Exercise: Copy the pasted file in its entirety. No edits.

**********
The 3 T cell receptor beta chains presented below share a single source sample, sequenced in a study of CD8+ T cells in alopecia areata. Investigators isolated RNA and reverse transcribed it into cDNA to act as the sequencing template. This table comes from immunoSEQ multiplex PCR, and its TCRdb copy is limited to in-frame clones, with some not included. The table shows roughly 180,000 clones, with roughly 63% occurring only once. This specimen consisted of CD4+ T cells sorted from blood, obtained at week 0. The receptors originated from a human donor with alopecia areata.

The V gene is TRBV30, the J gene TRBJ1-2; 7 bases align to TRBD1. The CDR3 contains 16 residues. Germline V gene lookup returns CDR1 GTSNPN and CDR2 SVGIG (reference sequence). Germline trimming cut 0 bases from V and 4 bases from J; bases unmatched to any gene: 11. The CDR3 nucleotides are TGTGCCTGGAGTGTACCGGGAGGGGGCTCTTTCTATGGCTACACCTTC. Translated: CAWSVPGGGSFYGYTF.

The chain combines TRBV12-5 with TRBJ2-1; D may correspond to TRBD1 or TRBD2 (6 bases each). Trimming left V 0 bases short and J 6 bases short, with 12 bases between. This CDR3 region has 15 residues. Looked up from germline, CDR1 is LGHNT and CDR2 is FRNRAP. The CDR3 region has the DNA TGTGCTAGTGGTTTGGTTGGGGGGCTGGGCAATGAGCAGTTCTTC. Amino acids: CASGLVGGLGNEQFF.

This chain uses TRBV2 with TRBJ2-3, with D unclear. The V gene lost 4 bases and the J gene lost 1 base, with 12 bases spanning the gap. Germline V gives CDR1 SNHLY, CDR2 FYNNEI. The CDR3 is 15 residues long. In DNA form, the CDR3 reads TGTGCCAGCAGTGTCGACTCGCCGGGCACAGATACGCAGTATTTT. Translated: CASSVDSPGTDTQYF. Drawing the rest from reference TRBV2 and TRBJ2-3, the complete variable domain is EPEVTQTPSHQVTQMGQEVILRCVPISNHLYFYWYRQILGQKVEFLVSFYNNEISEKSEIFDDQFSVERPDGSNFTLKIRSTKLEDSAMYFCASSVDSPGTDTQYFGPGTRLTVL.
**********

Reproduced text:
The 3 T cell receptor beta chains presented below share a single source sample, sequenced in a study of CD8+ T cells in alopecia areata. Investigators isolated RNA and reverse transcribed it into cDNA to act as the sequencing template. This table comes from immunoSEQ multiplex PCR, and its TCRdb copy is limited to in-frame clones, with some not included. The table shows roughly 180,000 clones, with roughly 63% occurring only once. This specimen consisted of CD4+ T cells sorted from blood, obtained at week 0. The receptors originated from a human donor with alopecia areata.

The V gene is TRBV30, the J gene TRBJ1-2; 7 bases align to TRBD1. The CDR3 contains 16 residues. Germline V gene lookup returns CDR1 GTSNPN and CDR2 SVGIG (reference sequence). Germline trimming cut 0 bases from V and 4 bases from J; bases unmatched to any gene: 11. The CDR3 nucleotides are TGTGCCTGGAGTGTACCGGGAGGGGGCTCTTTCTATGGCTACACCTTC. Translated: CAWSVPGGGSFYGYTF.

The chain combines TRBV12-5 with TRBJ2-1; D may correspond to TRBD1 or TRBD2 (6 bases each). Trimming left V 0 bases short and J 6 bases short, with 12 bases between. This CDR3 region has 15 residues. Looked up from germline, CDR1 is LGHNT and CDR2 is FRNRAP. The CDR3 region has the DNA TGTGCTAGTGGTTTGGTTGGGGGGCTGGGCAATGAGCAGTTCTTC. Amino acids: CASGLVGGLGNEQFF.

This chain uses TRBV2 with TRBJ2-3, with D unclear. The V gene lost 4 bases and the J gene lost 1 base, with 12 bases spanning the gap. Germline V gives CDR1 SNHLY, CDR2 FYNNEI. The CDR3 is 15 residues long. In DNA form, the CDR3 reads TGTGCCAGCAGTGTCGACTCGCCGGGCACAGATACGCAGTATTTT. Translated: CASSVDSPGTDTQYF. Drawing the rest from reference TRBV2 and TRBJ2-3, the complete variable domain is EPEVTQTPSHQVTQMGQEVILRCVPISNHLYFYWYRQILGQKVEFLVSFYNNEISEKSEIFDDQFSVERPDGSNFTLKIRSTKLEDSAMYFCASSVDSPGTDTQYFGPGTRLTVL.